top of page

My five favorite painters

It would be very difficult to list all the famous painters who influenced me. I love it and admire it so much. If I had to name five, I think I would quote Johannes Vermeer, Edgar Degas, Henri de Toulouse Lautrec, Salvador Dali and Rene Magritte because I know quite precisely what they brought me.

Johannes Vermeer is a Dutch painter born in 1632 in Delft and died in this same city in 1675. He is the genius of light, chiaroscuro and cast shadows. Even if he did not leave many known works (barely sixty I believe), Vermeer is nonetheless a very talented portrait painter who knew how to bring light into the dark Dutch houses of the 17th century. . The characters of Vermeer are sublimated by their environment of shadow and light. We cannot imagine the difficulty of doing this in painting. Known for "the girl with the pearl earring", yet so perfect, I prefer even more the profile portrait of "the astronomer", enigmatic in front of her globe and her window.


The period of the Impressionists has always marked me because they did not seek to reproduce reality through pompous or academic painting. The painters of this period that I adore are numerous. I love their way of painting so perfect and so imperfect at the same time that it makes it seem easy to produce (and yet so difficult to achieve). Of all, I have a marked preference for Edgar Degas who could spend hours refining an important detail in his eyes, without finishing the rest of his canvas. Edgar Degas seems to be the painter of the moment or the snapshot, a bit like a stolen photo. Edgar Degas is a French painter born in 1834 and died in 1917. He is known for his little dancers at the opera and his horse races. He is also a wonderful sculptor and even less is known a photographer. Above all, I like the great sensitivity of his portraits in oil or pastel. My favorite painting is "L'absinthe" where we discover in a glance, the whole story of a woman in despair over a drink in a Parisian bar. His almost cartoonish neighbor seems to live in a parallel world.


Another famous painter of this time is Henri de Toulouse Lautrec who made both canvases and posters (known for his posters, he only produced 31). Henri de Toulouse Lautrec is a French painter born in 1864 and died in 1901. He is the portrait painter of women (often of little virtue). I love to see the Goulue and Valentin the Boneless swinging their hips on the floor of the Moulin Rouge painted on "the dance at the Moulin Rouge". His drawings are less well-known but much more numerous and just as wonderful. Toulouse Lautrec knows how to paint the essential in just a few strokes, as the great poster artists know how to do, always at the limit of painting and caricature. I admire all the painters who, like him, know how to get to the point, with a gesture or a brushstroke like Chinese calligraphy.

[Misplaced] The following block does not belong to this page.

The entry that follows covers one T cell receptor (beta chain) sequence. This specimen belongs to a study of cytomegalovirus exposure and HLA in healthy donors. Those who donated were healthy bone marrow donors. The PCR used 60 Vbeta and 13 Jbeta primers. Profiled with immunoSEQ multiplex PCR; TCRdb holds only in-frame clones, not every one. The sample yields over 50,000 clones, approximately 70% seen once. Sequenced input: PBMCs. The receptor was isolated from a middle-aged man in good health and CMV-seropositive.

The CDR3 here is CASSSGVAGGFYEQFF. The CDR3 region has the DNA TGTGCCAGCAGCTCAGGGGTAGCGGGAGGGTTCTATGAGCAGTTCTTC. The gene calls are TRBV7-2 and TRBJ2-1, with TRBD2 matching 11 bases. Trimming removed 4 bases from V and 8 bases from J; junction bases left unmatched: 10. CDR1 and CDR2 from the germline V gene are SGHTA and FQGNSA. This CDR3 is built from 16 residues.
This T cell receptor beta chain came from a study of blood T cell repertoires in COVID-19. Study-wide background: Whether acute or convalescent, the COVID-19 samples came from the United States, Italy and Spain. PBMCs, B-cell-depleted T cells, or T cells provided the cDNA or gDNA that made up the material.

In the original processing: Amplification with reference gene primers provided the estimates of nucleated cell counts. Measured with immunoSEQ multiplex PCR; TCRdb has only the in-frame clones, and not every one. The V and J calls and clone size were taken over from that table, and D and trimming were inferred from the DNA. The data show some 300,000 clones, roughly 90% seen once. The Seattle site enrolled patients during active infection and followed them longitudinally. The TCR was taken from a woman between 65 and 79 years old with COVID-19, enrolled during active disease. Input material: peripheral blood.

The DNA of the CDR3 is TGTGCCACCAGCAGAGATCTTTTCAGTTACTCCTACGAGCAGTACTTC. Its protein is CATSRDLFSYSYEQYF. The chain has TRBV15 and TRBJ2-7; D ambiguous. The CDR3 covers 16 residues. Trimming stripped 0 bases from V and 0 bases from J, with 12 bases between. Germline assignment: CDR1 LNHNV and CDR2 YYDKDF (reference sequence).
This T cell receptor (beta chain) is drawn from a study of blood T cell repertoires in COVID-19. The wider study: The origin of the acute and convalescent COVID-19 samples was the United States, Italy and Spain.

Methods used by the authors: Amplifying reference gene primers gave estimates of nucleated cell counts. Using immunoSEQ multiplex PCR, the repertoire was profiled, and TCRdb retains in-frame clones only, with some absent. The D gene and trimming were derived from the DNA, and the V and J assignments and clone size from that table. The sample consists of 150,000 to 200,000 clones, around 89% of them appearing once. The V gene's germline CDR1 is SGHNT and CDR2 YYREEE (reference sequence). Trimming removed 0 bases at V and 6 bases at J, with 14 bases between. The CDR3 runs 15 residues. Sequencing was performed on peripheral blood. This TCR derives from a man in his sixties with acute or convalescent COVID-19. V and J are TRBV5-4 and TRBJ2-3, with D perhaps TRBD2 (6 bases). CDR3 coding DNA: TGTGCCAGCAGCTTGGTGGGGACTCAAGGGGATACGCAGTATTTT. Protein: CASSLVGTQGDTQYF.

I really like Salvador Dali not only for the permanent madness of his tortured history but also for his extremely demanding painting technique. Salvador Dali is a Spanish painter born in 1904 and died in 1989. He is one of the greatest representatives of surrealism, painter of its fantasies and anxieties. He was also a great admirer of Vermeer. I love the optical effects he was able to create on some of his canvases such as "Voltaire Impression" where we see the portrait of Voltaire appearing in a crowd of characters. I like his ability to appropriate the whole history of art and reformulate it in his own way. I love his ability to transform objects like his flowing watches defying time. Each Dali painting is a great lesson in humility for all demanding painters. There is always something to learn in his paintings both about his technique and his sensitivity. You must visit his museum in Florida where a large part of his work is exhibited.


Rene Magritte to whom I pay tribute with my 2015 work presented in this article (tribute to the painting "the son of man") is also a very great technician who knew how to use his technique in the service of creativity. Magritte is also a surrealist, Belgian painter born 1898 and died in 1967. For him painting is not a pale reflection of reality. He likes to add to it the invisible resulting from the thought. Magritte constantly makes us think about the meaning of art, not failing to embark us in his poetic and zany universe. A Magritte canvas is a journey but a journey of thought. Unlike Dali's self-centered painting, Magritte's painting is a painting of sharing with those who want to share his universe and his desire to explore. Thus painting is both a work on oneself but also an opening to others.


I invite you to discover or rediscover these painters in particular the five paintings that I have mentioned. Of course, five painters is too short a list and I will be sure to come back to other favorites in a future article.


29 views0 comments

Comments


bottom of page